In a developmental study conducted in groups of 30 CF-1 mice, Scortichini et al. (1986) exposed animals to mean time-weighted averages of 0 (air), 491 +/-37 ppm (1.3 g/cu.m), 1504 +/- 84 ppm (4000 mg/cu.m), and 4946 +/- 159 ppm (13,000 mg/cu.m.) 99.9% ethyl chloride for 6 hours/day on days 6 through 15 of gestation. The animals were sacrificed on the 18th day of gestation. In accordance with current EPA practice these values are not duration adjusted. No maternal toxicity was recorded in this study (clinical signs, body weight, liver weight, and food and water consumption were monitored), although an earlier pilot study with non-pregnant female mice at these same concentrations showed an exposure-related decrease in body weight gain (data not presented). In the present study, no exposure-related changes were noted in resorption rate, litter size, sex ratios, or fetal body weights. No exposure-related fetal visceral malformations were observed. In the fetuses of the dams exposed to 4946 ppm, there was a statistically significant increased incidence (p < 0.05) of foramina of the skull bones, a small area of delayed ossification. At this concentration, 5 fetuses were affected in a total of 5 litters vs. 1 fetus in 1 litter in the controls and in each lower exposure group (the skull bones were examined in 22 to 25 litters in the controls and at each exposure level). The authors cite that the historical incidence of foramina of the skull bones in their facility with this strain of mice is 0.2% of the fetuses with a range of 0 to 1.2% The effect in this study at 4946 ppm ethyl chloride represented 4% of the fetuses. Additional information volunteered by one author (TRH) indicated that the foramina in question were small, pin-point lesions although apparently the openings were not measured. This skull effect was accompanied by an increasing incidence of cervical ribs (a supernumerary rib considered to be a malformation). The incidence of fetuses having this malformation was 2/257 (1%) of the controls, and, in order of increasing exposure concentrations, 1/299 (0.3%), 6/311 (2%), and 4/242 (2%). The corresponding figures for the incidence in litters was 2/22 (9%) in controls and 1/25 (4%), 5/26 (19%), and 4/22 (18%) in the litters of exposed dams. This effect was not indicated as statistically significant and no historical incidence for this malformation is given in the text. This study shows that exposure to ethyl chloride results in fetotoxicity. The exposure concentration of 1504 ppm is the NOAEL of this study NOAEL(HEC) = 4000 mg/cu.m based on foramina of the skull bones. The highest concentration used in this study, 4946 ppm, is a LOAEL, (HEC) = 13,000 mg/cu.m.

__I.B.3. Uncertainty and Modifying Factors (Inhalation RfC)

UF — A factor of 10 is used to account for sensitive populations. An uncertainty factor of 3 (rather than 10) is used for interspecies extrapolation due to dosimetric adjustment of the inhaled concentration. As no multigeneration reproductive study and no definitive developmental toxicity studies were available, a full factor of 10 is proposed for database deficiencies.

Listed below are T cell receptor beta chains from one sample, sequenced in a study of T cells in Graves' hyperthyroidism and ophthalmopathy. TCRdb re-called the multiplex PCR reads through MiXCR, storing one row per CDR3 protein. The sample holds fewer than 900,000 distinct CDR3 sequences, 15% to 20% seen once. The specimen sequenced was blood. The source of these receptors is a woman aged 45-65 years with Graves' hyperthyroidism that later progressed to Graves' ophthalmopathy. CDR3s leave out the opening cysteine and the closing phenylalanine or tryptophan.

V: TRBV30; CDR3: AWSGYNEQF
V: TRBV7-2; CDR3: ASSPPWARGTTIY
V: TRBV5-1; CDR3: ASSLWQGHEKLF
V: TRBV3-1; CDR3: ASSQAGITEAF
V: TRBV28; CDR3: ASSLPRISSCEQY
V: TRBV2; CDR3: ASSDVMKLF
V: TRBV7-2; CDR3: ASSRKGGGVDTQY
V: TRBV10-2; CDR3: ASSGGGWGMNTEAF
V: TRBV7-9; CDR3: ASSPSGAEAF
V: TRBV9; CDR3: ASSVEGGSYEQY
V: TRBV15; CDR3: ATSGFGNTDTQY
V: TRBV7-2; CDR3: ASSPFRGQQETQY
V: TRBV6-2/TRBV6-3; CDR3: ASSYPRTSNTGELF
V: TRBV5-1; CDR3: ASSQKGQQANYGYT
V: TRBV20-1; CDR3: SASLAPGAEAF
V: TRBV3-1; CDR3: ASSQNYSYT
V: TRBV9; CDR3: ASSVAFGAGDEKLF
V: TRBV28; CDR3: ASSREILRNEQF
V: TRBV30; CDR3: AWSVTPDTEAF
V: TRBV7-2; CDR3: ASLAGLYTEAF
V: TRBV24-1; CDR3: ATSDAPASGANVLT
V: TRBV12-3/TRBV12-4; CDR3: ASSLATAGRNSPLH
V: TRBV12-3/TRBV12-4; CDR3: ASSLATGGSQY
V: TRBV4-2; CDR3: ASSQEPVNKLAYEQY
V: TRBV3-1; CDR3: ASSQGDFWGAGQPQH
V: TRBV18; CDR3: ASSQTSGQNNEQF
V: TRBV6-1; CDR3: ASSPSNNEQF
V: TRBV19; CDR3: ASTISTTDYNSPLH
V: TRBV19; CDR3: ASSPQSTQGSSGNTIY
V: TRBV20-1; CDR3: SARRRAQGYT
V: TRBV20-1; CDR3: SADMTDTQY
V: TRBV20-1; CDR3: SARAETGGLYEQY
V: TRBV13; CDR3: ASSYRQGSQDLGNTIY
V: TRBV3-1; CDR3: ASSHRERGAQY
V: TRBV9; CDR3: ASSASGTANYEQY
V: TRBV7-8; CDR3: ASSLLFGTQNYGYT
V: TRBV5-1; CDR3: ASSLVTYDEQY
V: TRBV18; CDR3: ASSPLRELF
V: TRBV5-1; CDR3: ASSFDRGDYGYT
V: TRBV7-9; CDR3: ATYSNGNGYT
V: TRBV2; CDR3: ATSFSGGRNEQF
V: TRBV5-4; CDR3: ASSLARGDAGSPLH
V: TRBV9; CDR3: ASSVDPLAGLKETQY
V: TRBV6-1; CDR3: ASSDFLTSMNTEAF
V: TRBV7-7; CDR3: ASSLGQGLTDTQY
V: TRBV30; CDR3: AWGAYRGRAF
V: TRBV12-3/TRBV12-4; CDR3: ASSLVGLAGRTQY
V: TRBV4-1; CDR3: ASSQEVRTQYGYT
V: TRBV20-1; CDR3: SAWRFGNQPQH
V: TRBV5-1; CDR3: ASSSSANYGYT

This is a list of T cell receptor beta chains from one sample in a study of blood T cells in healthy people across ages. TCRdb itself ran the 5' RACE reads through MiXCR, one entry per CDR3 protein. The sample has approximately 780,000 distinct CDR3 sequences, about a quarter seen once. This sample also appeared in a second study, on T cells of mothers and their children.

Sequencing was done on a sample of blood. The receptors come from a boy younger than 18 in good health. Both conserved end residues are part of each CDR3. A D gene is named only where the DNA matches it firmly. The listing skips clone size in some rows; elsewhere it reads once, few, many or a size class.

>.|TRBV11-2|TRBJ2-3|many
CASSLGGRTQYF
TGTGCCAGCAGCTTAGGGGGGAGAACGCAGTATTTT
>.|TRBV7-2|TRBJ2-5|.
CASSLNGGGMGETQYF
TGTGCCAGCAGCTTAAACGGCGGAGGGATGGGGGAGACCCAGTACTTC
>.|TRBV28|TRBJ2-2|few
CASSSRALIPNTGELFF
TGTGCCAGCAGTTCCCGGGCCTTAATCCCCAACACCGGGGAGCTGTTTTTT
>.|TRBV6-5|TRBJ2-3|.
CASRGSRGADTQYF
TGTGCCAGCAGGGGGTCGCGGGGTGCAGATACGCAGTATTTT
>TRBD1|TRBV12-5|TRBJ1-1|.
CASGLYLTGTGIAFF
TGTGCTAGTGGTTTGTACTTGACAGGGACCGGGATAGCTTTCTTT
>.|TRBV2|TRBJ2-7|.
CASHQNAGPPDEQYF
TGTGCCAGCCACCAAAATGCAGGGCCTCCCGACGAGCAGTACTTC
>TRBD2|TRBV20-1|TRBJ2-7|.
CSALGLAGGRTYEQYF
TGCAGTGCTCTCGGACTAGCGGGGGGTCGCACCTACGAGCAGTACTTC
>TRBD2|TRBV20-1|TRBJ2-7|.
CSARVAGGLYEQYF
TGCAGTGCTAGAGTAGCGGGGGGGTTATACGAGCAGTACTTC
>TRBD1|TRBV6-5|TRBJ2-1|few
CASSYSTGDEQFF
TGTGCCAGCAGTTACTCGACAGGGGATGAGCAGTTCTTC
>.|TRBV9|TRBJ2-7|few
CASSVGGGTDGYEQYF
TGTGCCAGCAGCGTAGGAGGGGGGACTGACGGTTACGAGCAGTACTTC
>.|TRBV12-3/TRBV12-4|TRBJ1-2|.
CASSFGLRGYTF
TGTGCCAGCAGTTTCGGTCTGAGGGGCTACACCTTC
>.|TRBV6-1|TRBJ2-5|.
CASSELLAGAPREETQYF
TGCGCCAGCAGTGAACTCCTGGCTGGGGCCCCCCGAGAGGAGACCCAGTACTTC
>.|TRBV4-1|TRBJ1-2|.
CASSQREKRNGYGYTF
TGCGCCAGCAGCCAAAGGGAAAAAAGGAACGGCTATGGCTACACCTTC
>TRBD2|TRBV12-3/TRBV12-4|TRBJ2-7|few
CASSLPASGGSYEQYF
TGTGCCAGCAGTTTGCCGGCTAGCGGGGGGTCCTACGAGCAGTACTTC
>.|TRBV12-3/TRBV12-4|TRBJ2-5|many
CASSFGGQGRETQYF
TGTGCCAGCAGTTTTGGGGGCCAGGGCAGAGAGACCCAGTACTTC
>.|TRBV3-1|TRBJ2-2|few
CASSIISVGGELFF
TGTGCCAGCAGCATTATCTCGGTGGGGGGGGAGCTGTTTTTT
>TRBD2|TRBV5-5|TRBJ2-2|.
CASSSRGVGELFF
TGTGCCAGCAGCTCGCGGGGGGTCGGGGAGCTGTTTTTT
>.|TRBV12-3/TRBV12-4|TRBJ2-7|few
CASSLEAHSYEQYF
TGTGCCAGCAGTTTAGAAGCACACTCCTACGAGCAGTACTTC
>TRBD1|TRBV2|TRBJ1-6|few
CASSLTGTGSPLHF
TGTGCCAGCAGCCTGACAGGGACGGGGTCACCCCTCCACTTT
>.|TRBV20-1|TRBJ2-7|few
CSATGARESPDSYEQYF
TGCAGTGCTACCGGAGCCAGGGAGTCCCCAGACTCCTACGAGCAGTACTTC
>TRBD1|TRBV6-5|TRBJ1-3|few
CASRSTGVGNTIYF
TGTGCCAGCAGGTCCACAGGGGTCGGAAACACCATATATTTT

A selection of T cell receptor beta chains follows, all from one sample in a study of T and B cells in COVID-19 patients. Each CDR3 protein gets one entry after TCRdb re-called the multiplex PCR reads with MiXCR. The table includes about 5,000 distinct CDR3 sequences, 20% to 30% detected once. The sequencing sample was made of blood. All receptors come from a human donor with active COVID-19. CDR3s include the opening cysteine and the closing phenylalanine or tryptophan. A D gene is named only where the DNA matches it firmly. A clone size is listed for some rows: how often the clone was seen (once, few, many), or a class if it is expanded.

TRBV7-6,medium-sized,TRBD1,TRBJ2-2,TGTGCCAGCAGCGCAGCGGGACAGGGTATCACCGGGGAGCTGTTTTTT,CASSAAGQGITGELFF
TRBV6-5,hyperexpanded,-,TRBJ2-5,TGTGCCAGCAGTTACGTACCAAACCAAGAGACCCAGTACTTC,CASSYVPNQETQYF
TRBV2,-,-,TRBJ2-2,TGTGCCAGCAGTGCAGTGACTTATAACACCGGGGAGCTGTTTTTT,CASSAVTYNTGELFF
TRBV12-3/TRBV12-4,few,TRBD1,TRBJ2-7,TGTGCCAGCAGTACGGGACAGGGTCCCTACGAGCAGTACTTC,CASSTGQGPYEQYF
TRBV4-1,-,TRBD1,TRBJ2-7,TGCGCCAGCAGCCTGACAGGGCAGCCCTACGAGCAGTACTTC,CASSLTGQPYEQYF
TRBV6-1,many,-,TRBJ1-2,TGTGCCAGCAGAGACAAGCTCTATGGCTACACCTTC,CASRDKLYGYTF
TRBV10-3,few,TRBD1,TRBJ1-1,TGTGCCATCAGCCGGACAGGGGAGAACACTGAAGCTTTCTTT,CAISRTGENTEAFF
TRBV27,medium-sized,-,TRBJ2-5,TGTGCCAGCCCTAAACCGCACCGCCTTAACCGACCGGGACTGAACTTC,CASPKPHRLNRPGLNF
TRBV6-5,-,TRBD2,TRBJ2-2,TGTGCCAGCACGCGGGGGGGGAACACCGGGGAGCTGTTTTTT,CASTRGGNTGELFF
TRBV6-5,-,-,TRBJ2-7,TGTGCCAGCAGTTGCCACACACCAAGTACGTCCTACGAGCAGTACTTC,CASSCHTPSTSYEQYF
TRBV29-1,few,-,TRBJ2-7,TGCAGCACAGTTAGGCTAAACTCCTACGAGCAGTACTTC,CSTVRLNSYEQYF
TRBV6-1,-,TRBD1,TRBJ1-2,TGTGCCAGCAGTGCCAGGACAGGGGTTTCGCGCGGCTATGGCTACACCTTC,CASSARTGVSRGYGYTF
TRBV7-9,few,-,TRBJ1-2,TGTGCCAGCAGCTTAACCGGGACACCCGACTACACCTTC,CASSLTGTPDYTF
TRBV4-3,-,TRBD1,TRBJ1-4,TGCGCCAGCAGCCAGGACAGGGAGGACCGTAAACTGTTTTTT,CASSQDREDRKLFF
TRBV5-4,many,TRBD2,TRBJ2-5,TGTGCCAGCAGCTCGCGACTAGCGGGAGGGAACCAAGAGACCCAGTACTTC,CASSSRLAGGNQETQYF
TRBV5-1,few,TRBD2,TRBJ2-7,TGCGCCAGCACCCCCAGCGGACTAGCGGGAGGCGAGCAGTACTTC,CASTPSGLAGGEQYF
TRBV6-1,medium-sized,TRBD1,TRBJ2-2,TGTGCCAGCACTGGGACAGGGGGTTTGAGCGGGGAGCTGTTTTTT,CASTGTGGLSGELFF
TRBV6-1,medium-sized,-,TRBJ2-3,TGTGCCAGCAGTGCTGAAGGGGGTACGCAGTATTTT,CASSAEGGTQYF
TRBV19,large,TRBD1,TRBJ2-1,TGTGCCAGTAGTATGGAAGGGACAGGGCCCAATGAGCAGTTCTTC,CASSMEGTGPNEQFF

MF — None

__I.B.4. Additional Studies/Comments (Inhalation RfC)

Although used as a surgical anesthetic, ethyl chloride has a narrow margin of safety for this purpose as anesthesia occurs at 20 to 30 mg% and respiratory failure at 40 mg% (Dobkin and Byles, 1971). Ethyl chloride is explosive at 4% (40,000 ppm, 106 g/cu.m) in air, overlapping the concentrations required to produce anesthesia (3 to 4.5%). Neurological symptoms have been observed in human case-studies in instances of ethyl chloride abuse. Hes et al. (1979) noted cerebellar-related symptoms including ataxia, tremors, dysarthria (speech difficulties), slowed reflexes, nystagmus (involuntary movement of the eyeball), and hallucinations in a 28-year old female who sniffed 200 to 300 mL of ethyl chloride off her coat sleeve daily for 4 months. Examination revealed that her liver was enlarged (3 cm) and slightly tender and was accompanied by a mild and transient disturbance (not clinically described) of liver function. All symptoms were resolved by the end of 4 weeks. Similar neurological symptoms were noted in a 52-year old male who had a 30-year history of intermittent ethyl chloride (as well as alcohol and barbiturate) abuse (Nordin et al., 1988). Questioning upon hospitalization revealed that he had been inhaling at least 100 mL of ethyl chloride daily for the previous 4 months. No liver effects were reported and the patient fully recovered from the neurological symptoms by 6 weeks after admission. Ethyl chloride has been demonstrated to be a cardiac sensitizer (Balazs, et al., 1986) in dogs at or near concentrations producing anesthesia, i.e., 30,000 to 45,000 ppm (du Pont, 1971). In this condition, cardiac tissue is hypersensitized to the effects of stimulatory endogenous catecholamines which can result in arrhythmias and cardiac arrest.

Rowe et al. (1939) exposed groups of rabbits (4/group) and rats (12/group; strain unspecified) to 26.4 g/cu.m ethyl chloride 7.5-8 hours/day, 5 days/week for 6.5 months. No effects on weight gain, liver weights, histopathology (including lungs), or clinical signs were noted.